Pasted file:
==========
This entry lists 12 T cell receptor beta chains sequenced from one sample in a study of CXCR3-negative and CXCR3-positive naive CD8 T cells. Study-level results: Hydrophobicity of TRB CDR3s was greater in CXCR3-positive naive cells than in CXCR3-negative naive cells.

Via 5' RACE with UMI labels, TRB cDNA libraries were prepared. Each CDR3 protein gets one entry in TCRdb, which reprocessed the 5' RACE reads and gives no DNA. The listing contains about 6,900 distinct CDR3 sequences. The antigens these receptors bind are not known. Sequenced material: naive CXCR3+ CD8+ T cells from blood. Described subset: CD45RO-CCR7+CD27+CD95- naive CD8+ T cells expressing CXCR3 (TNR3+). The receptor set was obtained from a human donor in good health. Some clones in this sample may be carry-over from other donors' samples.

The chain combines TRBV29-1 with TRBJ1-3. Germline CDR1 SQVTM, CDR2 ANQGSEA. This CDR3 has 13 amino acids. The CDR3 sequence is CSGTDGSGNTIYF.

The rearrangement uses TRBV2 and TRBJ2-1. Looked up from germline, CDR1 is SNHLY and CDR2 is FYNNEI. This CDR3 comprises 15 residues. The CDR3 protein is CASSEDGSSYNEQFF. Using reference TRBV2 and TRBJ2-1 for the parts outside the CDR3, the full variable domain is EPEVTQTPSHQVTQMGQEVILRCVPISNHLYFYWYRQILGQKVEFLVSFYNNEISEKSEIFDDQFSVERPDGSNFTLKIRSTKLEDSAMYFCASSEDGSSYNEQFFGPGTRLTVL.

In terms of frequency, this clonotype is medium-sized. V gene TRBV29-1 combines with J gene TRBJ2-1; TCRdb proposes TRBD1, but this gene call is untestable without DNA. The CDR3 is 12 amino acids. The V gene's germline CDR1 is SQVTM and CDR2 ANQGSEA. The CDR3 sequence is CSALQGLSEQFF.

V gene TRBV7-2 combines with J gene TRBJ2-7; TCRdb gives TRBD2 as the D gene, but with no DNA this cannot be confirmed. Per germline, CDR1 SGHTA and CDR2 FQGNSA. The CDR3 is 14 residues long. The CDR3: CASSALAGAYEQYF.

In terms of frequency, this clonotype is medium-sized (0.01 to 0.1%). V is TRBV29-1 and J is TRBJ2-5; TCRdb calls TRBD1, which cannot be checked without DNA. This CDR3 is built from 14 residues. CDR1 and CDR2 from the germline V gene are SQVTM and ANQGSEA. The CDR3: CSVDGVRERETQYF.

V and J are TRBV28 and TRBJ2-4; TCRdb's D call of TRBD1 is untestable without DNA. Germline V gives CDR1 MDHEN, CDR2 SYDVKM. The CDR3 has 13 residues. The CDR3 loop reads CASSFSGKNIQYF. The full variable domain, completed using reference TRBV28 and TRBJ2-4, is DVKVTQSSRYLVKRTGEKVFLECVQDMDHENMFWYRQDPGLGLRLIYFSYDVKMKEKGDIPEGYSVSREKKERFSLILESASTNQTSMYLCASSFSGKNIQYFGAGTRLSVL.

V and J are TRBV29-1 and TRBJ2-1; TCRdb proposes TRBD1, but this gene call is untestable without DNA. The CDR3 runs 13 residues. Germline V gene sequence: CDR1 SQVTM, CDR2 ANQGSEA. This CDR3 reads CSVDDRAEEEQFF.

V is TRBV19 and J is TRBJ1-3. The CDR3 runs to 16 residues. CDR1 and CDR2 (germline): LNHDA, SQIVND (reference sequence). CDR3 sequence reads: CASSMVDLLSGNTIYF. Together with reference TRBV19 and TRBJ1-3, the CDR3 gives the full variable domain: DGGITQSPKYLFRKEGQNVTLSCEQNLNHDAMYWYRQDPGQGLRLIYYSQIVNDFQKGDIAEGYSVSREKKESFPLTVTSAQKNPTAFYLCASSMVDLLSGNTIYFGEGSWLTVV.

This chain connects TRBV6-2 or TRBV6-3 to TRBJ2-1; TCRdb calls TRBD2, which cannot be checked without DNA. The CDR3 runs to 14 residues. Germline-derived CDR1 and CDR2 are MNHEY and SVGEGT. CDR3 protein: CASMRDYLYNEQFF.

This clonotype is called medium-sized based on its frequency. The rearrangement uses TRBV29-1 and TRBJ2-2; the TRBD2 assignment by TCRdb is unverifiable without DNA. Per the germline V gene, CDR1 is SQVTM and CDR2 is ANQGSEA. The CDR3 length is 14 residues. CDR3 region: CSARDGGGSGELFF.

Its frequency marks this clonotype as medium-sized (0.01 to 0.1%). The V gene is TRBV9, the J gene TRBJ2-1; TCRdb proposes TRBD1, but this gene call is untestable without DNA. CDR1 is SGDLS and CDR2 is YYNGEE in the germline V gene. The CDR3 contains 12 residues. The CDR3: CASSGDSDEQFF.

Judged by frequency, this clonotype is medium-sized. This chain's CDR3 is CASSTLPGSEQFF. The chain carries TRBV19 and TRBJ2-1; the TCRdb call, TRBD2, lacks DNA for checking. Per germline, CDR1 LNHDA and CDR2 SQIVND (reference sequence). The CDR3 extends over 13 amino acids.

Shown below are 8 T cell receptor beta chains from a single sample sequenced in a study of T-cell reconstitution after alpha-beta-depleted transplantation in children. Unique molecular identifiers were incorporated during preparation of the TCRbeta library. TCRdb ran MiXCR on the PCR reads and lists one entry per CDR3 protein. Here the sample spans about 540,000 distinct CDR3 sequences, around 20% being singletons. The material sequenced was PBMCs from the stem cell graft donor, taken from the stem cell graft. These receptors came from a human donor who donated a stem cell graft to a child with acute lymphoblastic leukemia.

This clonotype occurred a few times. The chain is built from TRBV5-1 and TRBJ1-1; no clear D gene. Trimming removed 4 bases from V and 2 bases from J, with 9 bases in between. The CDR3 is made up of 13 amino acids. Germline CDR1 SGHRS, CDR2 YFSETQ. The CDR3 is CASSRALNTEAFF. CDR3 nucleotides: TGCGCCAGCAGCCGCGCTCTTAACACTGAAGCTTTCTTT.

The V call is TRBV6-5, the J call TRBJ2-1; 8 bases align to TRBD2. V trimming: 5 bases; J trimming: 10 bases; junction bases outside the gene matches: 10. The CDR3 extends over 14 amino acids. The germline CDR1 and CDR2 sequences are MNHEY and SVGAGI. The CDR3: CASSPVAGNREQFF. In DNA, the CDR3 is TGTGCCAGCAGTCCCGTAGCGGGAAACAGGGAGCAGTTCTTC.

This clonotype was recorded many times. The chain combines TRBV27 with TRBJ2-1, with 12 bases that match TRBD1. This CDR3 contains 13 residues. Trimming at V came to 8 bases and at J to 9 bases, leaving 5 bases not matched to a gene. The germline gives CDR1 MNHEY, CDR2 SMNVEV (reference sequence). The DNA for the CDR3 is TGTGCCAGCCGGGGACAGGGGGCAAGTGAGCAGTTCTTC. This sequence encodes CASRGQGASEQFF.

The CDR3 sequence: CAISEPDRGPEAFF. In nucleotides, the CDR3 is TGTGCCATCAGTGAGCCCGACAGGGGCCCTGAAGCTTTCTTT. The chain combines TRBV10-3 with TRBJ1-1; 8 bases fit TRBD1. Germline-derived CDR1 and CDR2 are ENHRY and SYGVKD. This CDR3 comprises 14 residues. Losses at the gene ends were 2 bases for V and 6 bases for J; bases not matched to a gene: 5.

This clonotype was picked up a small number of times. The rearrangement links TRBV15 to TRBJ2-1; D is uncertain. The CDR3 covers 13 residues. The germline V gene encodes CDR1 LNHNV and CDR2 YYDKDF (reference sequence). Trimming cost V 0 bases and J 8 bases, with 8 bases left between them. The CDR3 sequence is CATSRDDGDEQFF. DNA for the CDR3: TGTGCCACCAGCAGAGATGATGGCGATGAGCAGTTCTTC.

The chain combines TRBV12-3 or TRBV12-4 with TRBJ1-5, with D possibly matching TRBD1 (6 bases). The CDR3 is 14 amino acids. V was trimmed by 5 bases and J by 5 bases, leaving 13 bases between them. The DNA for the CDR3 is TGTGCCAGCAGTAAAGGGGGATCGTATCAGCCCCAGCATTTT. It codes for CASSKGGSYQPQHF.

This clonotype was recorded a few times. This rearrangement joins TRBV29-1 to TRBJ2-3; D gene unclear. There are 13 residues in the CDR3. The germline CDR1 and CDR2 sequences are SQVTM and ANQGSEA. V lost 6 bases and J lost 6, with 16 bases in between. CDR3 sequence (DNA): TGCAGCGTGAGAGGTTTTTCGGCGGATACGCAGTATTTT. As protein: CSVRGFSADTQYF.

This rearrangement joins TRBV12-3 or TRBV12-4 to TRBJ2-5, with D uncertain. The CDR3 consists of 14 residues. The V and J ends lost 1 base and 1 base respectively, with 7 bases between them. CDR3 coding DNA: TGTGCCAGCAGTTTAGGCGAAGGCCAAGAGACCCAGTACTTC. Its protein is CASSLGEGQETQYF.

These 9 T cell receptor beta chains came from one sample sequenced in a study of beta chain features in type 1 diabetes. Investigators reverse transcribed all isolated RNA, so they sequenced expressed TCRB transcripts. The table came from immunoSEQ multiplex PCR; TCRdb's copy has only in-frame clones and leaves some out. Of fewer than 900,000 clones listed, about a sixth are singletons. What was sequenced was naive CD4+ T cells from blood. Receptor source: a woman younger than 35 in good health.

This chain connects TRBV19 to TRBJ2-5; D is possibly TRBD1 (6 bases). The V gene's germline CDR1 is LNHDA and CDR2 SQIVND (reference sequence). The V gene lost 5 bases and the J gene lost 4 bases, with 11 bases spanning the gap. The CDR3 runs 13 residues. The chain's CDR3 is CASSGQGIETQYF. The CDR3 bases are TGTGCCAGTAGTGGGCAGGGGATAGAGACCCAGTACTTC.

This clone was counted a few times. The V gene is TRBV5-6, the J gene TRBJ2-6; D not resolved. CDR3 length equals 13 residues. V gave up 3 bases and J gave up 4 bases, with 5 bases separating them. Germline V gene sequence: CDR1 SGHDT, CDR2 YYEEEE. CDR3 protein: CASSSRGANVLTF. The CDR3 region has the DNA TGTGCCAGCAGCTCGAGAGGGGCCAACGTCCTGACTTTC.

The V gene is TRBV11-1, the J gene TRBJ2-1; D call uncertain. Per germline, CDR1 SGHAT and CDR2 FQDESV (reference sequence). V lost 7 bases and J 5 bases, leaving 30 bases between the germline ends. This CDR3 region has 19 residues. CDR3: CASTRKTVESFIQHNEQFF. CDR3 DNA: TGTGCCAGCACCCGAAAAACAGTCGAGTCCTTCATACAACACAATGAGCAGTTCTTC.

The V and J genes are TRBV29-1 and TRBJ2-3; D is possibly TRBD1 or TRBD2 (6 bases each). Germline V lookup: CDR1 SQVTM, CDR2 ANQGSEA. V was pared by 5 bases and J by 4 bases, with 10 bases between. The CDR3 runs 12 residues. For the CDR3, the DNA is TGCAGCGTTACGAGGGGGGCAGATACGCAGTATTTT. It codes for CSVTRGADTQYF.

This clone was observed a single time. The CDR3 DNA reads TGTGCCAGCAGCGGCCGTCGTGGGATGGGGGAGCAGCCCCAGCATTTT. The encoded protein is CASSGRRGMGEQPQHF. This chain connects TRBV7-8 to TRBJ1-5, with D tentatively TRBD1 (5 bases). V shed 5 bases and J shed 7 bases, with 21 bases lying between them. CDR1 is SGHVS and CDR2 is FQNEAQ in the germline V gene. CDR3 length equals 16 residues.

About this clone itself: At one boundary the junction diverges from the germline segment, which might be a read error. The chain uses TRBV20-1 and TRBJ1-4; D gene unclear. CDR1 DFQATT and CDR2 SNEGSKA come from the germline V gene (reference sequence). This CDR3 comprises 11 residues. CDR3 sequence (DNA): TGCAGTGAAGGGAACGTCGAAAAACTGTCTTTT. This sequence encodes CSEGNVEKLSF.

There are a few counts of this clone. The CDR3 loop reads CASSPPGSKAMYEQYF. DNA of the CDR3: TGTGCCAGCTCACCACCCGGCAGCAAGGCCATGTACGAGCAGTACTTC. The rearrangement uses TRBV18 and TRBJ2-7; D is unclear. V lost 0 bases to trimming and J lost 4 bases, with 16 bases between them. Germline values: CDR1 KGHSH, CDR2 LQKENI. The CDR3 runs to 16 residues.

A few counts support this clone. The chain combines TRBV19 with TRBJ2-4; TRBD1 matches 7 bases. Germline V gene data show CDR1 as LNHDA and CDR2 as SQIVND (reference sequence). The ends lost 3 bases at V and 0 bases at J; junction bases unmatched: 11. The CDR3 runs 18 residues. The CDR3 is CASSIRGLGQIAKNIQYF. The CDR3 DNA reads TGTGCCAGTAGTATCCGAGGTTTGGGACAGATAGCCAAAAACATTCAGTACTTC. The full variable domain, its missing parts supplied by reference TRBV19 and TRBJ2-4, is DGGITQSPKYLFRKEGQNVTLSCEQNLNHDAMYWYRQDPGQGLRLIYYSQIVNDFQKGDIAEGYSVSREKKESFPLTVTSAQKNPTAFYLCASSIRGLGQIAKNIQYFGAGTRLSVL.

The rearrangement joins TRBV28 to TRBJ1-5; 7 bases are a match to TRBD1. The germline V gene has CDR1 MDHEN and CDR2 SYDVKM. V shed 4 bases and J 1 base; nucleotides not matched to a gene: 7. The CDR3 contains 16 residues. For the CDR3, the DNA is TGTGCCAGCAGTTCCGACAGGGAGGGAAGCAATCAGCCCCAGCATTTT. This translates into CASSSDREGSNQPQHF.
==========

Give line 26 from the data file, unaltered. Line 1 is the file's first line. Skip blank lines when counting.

This clone was counted a few times. The V gene is TRBV5-6, the J gene TRBJ2-6; D not resolved. CDR3 length equals 13 residues. V gave up 3 bases and J gave up 4 bases, with 5 bases separating them. Germline V gene sequence: CDR1 SGHDT, CDR2 YYEEEE. CDR3 protein: CASSSRGANVLTF. The CDR3 region has the DNA TGTGCCAGCAGCTCGAGAGGGGCCAACGTCCTGACTTTC.